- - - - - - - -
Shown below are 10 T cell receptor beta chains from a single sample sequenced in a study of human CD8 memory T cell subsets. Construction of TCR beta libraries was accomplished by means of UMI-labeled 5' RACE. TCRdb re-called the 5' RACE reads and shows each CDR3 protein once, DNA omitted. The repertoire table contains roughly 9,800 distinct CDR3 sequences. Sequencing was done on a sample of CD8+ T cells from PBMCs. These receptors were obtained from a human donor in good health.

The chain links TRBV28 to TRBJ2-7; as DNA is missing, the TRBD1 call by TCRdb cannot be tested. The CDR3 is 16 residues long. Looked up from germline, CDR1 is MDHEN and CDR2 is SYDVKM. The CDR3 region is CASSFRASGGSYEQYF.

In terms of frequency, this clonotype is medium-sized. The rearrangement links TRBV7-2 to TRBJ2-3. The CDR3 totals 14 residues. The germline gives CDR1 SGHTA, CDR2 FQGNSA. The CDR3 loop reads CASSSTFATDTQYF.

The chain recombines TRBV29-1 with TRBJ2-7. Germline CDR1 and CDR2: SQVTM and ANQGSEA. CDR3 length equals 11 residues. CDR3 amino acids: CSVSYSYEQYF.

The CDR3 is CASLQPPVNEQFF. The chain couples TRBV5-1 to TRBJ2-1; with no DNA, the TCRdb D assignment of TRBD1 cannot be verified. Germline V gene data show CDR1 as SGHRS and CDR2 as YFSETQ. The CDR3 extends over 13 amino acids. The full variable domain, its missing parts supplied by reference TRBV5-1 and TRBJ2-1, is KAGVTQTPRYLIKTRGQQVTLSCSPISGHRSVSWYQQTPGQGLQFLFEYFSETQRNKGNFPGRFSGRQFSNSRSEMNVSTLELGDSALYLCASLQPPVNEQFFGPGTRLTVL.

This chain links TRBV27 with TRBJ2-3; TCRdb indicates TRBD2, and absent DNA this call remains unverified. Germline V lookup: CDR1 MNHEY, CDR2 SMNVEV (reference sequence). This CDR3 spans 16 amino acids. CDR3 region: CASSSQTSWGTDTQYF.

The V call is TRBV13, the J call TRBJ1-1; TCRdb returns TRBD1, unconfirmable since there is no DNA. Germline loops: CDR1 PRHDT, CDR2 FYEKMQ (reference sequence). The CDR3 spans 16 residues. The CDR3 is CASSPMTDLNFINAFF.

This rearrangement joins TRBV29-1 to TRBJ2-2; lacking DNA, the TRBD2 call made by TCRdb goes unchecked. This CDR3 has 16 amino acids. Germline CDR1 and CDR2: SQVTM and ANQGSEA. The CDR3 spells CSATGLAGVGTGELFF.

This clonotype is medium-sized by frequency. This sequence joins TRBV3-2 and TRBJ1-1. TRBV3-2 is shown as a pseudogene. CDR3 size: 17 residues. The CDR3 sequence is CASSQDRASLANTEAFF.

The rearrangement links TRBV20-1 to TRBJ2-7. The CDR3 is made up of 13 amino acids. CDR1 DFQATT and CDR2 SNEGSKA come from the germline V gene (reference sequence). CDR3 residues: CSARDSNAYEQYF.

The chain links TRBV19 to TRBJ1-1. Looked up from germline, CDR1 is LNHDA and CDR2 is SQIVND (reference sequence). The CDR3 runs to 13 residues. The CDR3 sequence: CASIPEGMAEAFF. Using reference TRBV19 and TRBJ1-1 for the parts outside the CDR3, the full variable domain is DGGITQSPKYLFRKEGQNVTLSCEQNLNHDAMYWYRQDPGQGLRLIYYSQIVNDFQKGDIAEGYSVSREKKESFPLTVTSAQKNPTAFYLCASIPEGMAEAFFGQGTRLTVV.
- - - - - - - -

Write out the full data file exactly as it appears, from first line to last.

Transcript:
Shown below are 10 T cell receptor beta chains from a single sample sequenced in a study of human CD8 memory T cell subsets. Construction of TCR beta libraries was accomplished by means of UMI-labeled 5' RACE. TCRdb re-called the 5' RACE reads and shows each CDR3 protein once, DNA omitted. The repertoire table contains roughly 9,800 distinct CDR3 sequences. Sequencing was done on a sample of CD8+ T cells from PBMCs. These receptors were obtained from a human donor in good health.

The chain links TRBV28 to TRBJ2-7; as DNA is missing, the TRBD1 call by TCRdb cannot be tested. The CDR3 is 16 residues long. Looked up from germline, CDR1 is MDHEN and CDR2 is SYDVKM. The CDR3 region is CASSFRASGGSYEQYF.

In terms of frequency, this clonotype is medium-sized. The rearrangement links TRBV7-2 to TRBJ2-3. The CDR3 totals 14 residues. The germline gives CDR1 SGHTA, CDR2 FQGNSA. The CDR3 loop reads CASSSTFATDTQYF.

The chain recombines TRBV29-1 with TRBJ2-7. Germline CDR1 and CDR2: SQVTM and ANQGSEA. CDR3 length equals 11 residues. CDR3 amino acids: CSVSYSYEQYF.

The CDR3 is CASLQPPVNEQFF. The chain couples TRBV5-1 to TRBJ2-1; with no DNA, the TCRdb D assignment of TRBD1 cannot be verified. Germline V gene data show CDR1 as SGHRS and CDR2 as YFSETQ. The CDR3 extends over 13 amino acids. The full variable domain, its missing parts supplied by reference TRBV5-1 and TRBJ2-1, is KAGVTQTPRYLIKTRGQQVTLSCSPISGHRSVSWYQQTPGQGLQFLFEYFSETQRNKGNFPGRFSGRQFSNSRSEMNVSTLELGDSALYLCASLQPPVNEQFFGPGTRLTVL.

This chain links TRBV27 with TRBJ2-3; TCRdb indicates TRBD2, and absent DNA this call remains unverified. Germline V lookup: CDR1 MNHEY, CDR2 SMNVEV (reference sequence). This CDR3 spans 16 amino acids. CDR3 region: CASSSQTSWGTDTQYF.

The V call is TRBV13, the J call TRBJ1-1; TCRdb returns TRBD1, unconfirmable since there is no DNA. Germline loops: CDR1 PRHDT, CDR2 FYEKMQ (reference sequence). The CDR3 spans 16 residues. The CDR3 is CASSPMTDLNFINAFF.

This rearrangement joins TRBV29-1 to TRBJ2-2; lacking DNA, the TRBD2 call made by TCRdb goes unchecked. This CDR3 has 16 amino acids. Germline CDR1 and CDR2: SQVTM and ANQGSEA. The CDR3 spells CSATGLAGVGTGELFF.

This clonotype is medium-sized by frequency. This sequence joins TRBV3-2 and TRBJ1-1. TRBV3-2 is shown as a pseudogene. CDR3 size: 17 residues. The CDR3 sequence is CASSQDRASLANTEAFF.

The rearrangement links TRBV20-1 to TRBJ2-7. The CDR3 is made up of 13 amino acids. CDR1 DFQATT and CDR2 SNEGSKA come from the germline V gene (reference sequence). CDR3 residues: CSARDSNAYEQYF.

The chain links TRBV19 to TRBJ1-1. Looked up from germline, CDR1 is LNHDA and CDR2 is SQIVND (reference sequence). The CDR3 runs to 13 residues. The CDR3 sequence: CASIPEGMAEAFF. Using reference TRBV19 and TRBJ1-1 for the parts outside the CDR3, the full variable domain is DGGITQSPKYLFRKEGQNVTLSCEQNLNHDAMYWYRQDPGQGLRLIYYSQIVNDFQKGDIAEGYSVSREKKESFPLTVTSAQKNPTAFYLCASIPEGMAEAFFGQGTRLTVV.